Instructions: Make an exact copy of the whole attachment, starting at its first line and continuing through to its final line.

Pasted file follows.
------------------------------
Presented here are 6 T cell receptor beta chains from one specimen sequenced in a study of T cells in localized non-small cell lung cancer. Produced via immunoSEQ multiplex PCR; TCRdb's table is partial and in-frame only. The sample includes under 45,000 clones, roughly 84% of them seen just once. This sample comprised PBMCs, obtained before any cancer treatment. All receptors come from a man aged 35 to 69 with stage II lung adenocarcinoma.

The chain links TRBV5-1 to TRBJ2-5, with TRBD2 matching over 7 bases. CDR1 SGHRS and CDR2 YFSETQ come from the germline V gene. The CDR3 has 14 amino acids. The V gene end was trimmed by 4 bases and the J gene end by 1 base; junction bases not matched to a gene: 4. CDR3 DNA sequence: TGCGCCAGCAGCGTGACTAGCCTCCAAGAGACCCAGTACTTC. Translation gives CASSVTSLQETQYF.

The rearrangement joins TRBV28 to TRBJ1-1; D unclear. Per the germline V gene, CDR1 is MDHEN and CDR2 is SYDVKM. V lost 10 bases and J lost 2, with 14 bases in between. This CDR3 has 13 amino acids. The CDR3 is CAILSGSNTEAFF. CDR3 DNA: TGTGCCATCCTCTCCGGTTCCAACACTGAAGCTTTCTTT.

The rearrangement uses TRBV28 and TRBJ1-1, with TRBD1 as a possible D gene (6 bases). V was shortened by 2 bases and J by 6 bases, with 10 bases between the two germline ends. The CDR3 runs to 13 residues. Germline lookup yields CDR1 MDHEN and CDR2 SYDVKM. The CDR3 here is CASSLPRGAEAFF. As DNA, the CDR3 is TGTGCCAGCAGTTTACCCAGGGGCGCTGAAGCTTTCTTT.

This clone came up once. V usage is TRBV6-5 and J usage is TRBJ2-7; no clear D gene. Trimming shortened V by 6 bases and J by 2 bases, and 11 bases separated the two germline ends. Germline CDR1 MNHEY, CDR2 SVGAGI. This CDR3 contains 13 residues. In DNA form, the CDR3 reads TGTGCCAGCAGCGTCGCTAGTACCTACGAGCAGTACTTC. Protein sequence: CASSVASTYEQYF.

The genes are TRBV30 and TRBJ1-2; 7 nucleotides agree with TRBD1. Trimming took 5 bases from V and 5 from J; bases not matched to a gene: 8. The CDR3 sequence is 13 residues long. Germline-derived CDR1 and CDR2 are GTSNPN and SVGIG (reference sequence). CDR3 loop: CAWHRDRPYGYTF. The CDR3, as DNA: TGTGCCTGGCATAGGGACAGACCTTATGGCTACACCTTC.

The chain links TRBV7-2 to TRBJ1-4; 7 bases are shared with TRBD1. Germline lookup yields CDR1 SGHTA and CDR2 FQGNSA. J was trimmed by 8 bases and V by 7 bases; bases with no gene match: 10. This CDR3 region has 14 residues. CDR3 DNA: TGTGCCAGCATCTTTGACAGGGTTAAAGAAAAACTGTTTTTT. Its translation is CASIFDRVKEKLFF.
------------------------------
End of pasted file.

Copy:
Presented here are 6 T cell receptor beta chains from one specimen sequenced in a study of T cells in localized non-small cell lung cancer. Produced via immunoSEQ multiplex PCR; TCRdb's table is partial and in-frame only. The sample includes under 45,000 clones, roughly 84% of them seen just once. This sample comprised PBMCs, obtained before any cancer treatment. All receptors come from a man aged 35 to 69 with stage II lung adenocarcinoma.

The chain links TRBV5-1 to TRBJ2-5, with TRBD2 matching over 7 bases. CDR1 SGHRS and CDR2 YFSETQ come from the germline V gene. The CDR3 has 14 amino acids. The V gene end was trimmed by 4 bases and the J gene end by 1 base; junction bases not matched to a gene: 4. CDR3 DNA sequence: TGCGCCAGCAGCGTGACTAGCCTCCAAGAGACCCAGTACTTC. Translation gives CASSVTSLQETQYF.

The rearrangement joins TRBV28 to TRBJ1-1; D unclear. Per the germline V gene, CDR1 is MDHEN and CDR2 is SYDVKM. V lost 10 bases and J lost 2, with 14 bases in between. This CDR3 has 13 amino acids. The CDR3 is CAILSGSNTEAFF. CDR3 DNA: TGTGCCATCCTCTCCGGTTCCAACACTGAAGCTTTCTTT.

The rearrangement uses TRBV28 and TRBJ1-1, with TRBD1 as a possible D gene (6 bases). V was shortened by 2 bases and J by 6 bases, with 10 bases between the two germline ends. The CDR3 runs to 13 residues. Germline lookup yields CDR1 MDHEN and CDR2 SYDVKM. The CDR3 here is CASSLPRGAEAFF. As DNA, the CDR3 is TGTGCCAGCAGTTTACCCAGGGGCGCTGAAGCTTTCTTT.

This clone came up once. V usage is TRBV6-5 and J usage is TRBJ2-7; no clear D gene. Trimming shortened V by 6 bases and J by 2 bases, and 11 bases separated the two germline ends. Germline CDR1 MNHEY, CDR2 SVGAGI. This CDR3 contains 13 residues. In DNA form, the CDR3 reads TGTGCCAGCAGCGTCGCTAGTACCTACGAGCAGTACTTC. Protein sequence: CASSVASTYEQYF.

The genes are TRBV30 and TRBJ1-2; 7 nucleotides agree with TRBD1. Trimming took 5 bases from V and 5 from J; bases not matched to a gene: 8. The CDR3 sequence is 13 residues long. Germline-derived CDR1 and CDR2 are GTSNPN and SVGIG (reference sequence). CDR3 loop: CAWHRDRPYGYTF. The CDR3, as DNA: TGTGCCTGGCATAGGGACAGACCTTATGGCTACACCTTC.

The chain links TRBV7-2 to TRBJ1-4; 7 bases are shared with TRBD1. Germline lookup yields CDR1 SGHTA and CDR2 FQGNSA. J was trimmed by 8 bases and V by 7 bases; bases with no gene match: 10. This CDR3 region has 14 residues. CDR3 DNA: TGTGCCAGCATCTTTGACAGGGTTAAAGAAAAACTGTTTTTT. Its translation is CASIFDRVKEKLFF.